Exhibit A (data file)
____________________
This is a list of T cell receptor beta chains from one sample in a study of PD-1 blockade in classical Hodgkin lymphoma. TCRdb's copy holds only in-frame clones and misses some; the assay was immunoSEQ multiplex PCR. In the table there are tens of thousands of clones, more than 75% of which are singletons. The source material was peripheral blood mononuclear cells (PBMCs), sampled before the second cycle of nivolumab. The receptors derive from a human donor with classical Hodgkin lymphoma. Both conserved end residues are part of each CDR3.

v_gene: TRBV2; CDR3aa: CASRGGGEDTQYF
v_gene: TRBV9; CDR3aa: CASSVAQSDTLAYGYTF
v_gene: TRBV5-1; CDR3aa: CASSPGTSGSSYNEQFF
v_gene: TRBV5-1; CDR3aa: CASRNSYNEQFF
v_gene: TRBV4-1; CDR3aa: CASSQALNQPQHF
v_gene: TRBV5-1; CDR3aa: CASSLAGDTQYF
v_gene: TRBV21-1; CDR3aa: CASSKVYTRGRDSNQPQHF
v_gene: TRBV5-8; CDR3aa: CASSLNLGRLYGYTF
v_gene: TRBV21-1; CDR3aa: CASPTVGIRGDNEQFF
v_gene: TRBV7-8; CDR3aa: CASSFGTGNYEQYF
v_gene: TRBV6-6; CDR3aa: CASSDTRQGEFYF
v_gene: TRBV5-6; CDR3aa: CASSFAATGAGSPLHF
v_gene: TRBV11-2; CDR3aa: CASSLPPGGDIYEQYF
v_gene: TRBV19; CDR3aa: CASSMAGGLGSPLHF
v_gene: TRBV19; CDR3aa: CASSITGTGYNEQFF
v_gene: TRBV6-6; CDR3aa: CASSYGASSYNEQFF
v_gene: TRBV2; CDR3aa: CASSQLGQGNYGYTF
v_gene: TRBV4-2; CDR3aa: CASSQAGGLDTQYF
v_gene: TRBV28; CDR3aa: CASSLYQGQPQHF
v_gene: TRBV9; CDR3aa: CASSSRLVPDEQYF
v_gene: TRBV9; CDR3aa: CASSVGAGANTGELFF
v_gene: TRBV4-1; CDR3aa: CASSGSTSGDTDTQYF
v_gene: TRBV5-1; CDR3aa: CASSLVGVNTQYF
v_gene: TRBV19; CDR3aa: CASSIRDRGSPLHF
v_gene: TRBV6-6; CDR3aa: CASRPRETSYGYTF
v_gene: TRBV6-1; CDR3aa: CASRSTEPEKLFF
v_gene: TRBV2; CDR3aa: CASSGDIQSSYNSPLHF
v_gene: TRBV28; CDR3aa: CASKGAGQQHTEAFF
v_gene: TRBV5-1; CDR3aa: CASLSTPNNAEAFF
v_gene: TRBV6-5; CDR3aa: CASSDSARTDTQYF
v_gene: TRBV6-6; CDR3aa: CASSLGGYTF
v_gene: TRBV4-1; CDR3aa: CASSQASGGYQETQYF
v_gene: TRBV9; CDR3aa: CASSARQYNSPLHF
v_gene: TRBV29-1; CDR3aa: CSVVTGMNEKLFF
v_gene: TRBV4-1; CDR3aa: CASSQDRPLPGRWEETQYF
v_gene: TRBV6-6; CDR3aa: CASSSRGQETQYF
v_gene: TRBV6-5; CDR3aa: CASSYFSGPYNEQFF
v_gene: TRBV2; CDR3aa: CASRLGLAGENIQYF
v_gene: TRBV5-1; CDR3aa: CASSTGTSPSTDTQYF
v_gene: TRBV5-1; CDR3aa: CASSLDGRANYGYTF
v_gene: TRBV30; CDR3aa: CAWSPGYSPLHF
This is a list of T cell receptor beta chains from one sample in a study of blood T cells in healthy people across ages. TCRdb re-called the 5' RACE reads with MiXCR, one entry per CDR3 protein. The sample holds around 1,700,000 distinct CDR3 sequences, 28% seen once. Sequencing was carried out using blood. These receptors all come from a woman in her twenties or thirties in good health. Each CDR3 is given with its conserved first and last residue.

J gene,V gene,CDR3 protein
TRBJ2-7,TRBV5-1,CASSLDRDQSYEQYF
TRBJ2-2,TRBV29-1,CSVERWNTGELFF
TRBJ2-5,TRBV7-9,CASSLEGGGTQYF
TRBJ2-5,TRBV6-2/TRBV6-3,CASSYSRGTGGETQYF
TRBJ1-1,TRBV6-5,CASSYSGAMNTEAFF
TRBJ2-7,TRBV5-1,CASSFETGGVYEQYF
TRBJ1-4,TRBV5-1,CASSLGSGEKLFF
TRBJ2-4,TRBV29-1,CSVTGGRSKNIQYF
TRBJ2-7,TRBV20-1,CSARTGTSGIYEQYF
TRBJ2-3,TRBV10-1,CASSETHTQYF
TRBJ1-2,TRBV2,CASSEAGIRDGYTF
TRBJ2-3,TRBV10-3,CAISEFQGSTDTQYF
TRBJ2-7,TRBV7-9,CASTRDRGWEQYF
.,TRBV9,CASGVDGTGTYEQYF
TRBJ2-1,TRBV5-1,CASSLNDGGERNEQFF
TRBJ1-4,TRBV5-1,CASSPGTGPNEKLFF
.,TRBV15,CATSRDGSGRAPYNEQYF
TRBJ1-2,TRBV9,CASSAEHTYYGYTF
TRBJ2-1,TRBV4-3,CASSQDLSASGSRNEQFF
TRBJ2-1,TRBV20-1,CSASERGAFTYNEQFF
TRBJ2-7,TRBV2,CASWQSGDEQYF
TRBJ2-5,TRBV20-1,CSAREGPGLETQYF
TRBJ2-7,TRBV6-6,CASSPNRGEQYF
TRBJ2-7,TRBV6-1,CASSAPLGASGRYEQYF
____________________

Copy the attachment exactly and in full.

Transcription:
This is a list of T cell receptor beta chains from one sample in a study of PD-1 blockade in classical Hodgkin lymphoma. TCRdb's copy holds only in-frame clones and misses some; the assay was immunoSEQ multiplex PCR. In the table there are tens of thousands of clones, more than 75% of which are singletons. The source material was peripheral blood mononuclear cells (PBMCs), sampled before the second cycle of nivolumab. The receptors derive from a human donor with classical Hodgkin lymphoma. Both conserved end residues are part of each CDR3.

v_gene: TRBV2; CDR3aa: CASRGGGEDTQYF
v_gene: TRBV9; CDR3aa: CASSVAQSDTLAYGYTF
v_gene: TRBV5-1; CDR3aa: CASSPGTSGSSYNEQFF
v_gene: TRBV5-1; CDR3aa: CASRNSYNEQFF
v_gene: TRBV4-1; CDR3aa: CASSQALNQPQHF
v_gene: TRBV5-1; CDR3aa: CASSLAGDTQYF
v_gene: TRBV21-1; CDR3aa: CASSKVYTRGRDSNQPQHF
v_gene: TRBV5-8; CDR3aa: CASSLNLGRLYGYTF
v_gene: TRBV21-1; CDR3aa: CASPTVGIRGDNEQFF
v_gene: TRBV7-8; CDR3aa: CASSFGTGNYEQYF
v_gene: TRBV6-6; CDR3aa: CASSDTRQGEFYF
v_gene: TRBV5-6; CDR3aa: CASSFAATGAGSPLHF
v_gene: TRBV11-2; CDR3aa: CASSLPPGGDIYEQYF
v_gene: TRBV19; CDR3aa: CASSMAGGLGSPLHF
v_gene: TRBV19; CDR3aa: CASSITGTGYNEQFF
v_gene: TRBV6-6; CDR3aa: CASSYGASSYNEQFF
v_gene: TRBV2; CDR3aa: CASSQLGQGNYGYTF
v_gene: TRBV4-2; CDR3aa: CASSQAGGLDTQYF
v_gene: TRBV28; CDR3aa: CASSLYQGQPQHF
v_gene: TRBV9; CDR3aa: CASSSRLVPDEQYF
v_gene: TRBV9; CDR3aa: CASSVGAGANTGELFF
v_gene: TRBV4-1; CDR3aa: CASSGSTSGDTDTQYF
v_gene: TRBV5-1; CDR3aa: CASSLVGVNTQYF
v_gene: TRBV19; CDR3aa: CASSIRDRGSPLHF
v_gene: TRBV6-6; CDR3aa: CASRPRETSYGYTF
v_gene: TRBV6-1; CDR3aa: CASRSTEPEKLFF
v_gene: TRBV2; CDR3aa: CASSGDIQSSYNSPLHF
v_gene: TRBV28; CDR3aa: CASKGAGQQHTEAFF
v_gene: TRBV5-1; CDR3aa: CASLSTPNNAEAFF
v_gene: TRBV6-5; CDR3aa: CASSDSARTDTQYF
v_gene: TRBV6-6; CDR3aa: CASSLGGYTF
v_gene: TRBV4-1; CDR3aa: CASSQASGGYQETQYF
v_gene: TRBV9; CDR3aa: CASSARQYNSPLHF
v_gene: TRBV29-1; CDR3aa: CSVVTGMNEKLFF
v_gene: TRBV4-1; CDR3aa: CASSQDRPLPGRWEETQYF
v_gene: TRBV6-6; CDR3aa: CASSSRGQETQYF
v_gene: TRBV6-5; CDR3aa: CASSYFSGPYNEQFF
v_gene: TRBV2; CDR3aa: CASRLGLAGENIQYF
v_gene: TRBV5-1; CDR3aa: CASSTGTSPSTDTQYF
v_gene: TRBV5-1; CDR3aa: CASSLDGRANYGYTF
v_gene: TRBV30; CDR3aa: CAWSPGYSPLHF
This is a list of T cell receptor beta chains from one sample in a study of blood T cells in healthy people across ages. TCRdb re-called the 5' RACE reads with MiXCR, one entry per CDR3 protein. The sample holds around 1,700,000 distinct CDR3 sequences, 28% seen once. Sequencing was carried out using blood. These receptors all come from a woman in her twenties or thirties in good health. Each CDR3 is given with its conserved first and last residue.

J gene,V gene,CDR3 protein
TRBJ2-7,TRBV5-1,CASSLDRDQSYEQYF
TRBJ2-2,TRBV29-1,CSVERWNTGELFF
TRBJ2-5,TRBV7-9,CASSLEGGGTQYF
TRBJ2-5,TRBV6-2/TRBV6-3,CASSYSRGTGGETQYF
TRBJ1-1,TRBV6-5,CASSYSGAMNTEAFF
TRBJ2-7,TRBV5-1,CASSFETGGVYEQYF
TRBJ1-4,TRBV5-1,CASSLGSGEKLFF
TRBJ2-4,TRBV29-1,CSVTGGRSKNIQYF
TRBJ2-7,TRBV20-1,CSARTGTSGIYEQYF
TRBJ2-3,TRBV10-1,CASSETHTQYF
TRBJ1-2,TRBV2,CASSEAGIRDGYTF
TRBJ2-3,TRBV10-3,CAISEFQGSTDTQYF
TRBJ2-7,TRBV7-9,CASTRDRGWEQYF
.,TRBV9,CASGVDGTGTYEQYF
TRBJ2-1,TRBV5-1,CASSLNDGGERNEQFF
TRBJ1-4,TRBV5-1,CASSPGTGPNEKLFF
.,TRBV15,CATSRDGSGRAPYNEQYF
TRBJ1-2,TRBV9,CASSAEHTYYGYTF
TRBJ2-1,TRBV4-3,CASSQDLSASGSRNEQFF
TRBJ2-1,TRBV20-1,CSASERGAFTYNEQFF
TRBJ2-7,TRBV2,CASWQSGDEQYF
TRBJ2-5,TRBV20-1,CSAREGPGLETQYF
TRBJ2-7,TRBV6-6,CASSPNRGEQYF
TRBJ2-7,TRBV6-1,CASSAPLGASGRYEQYF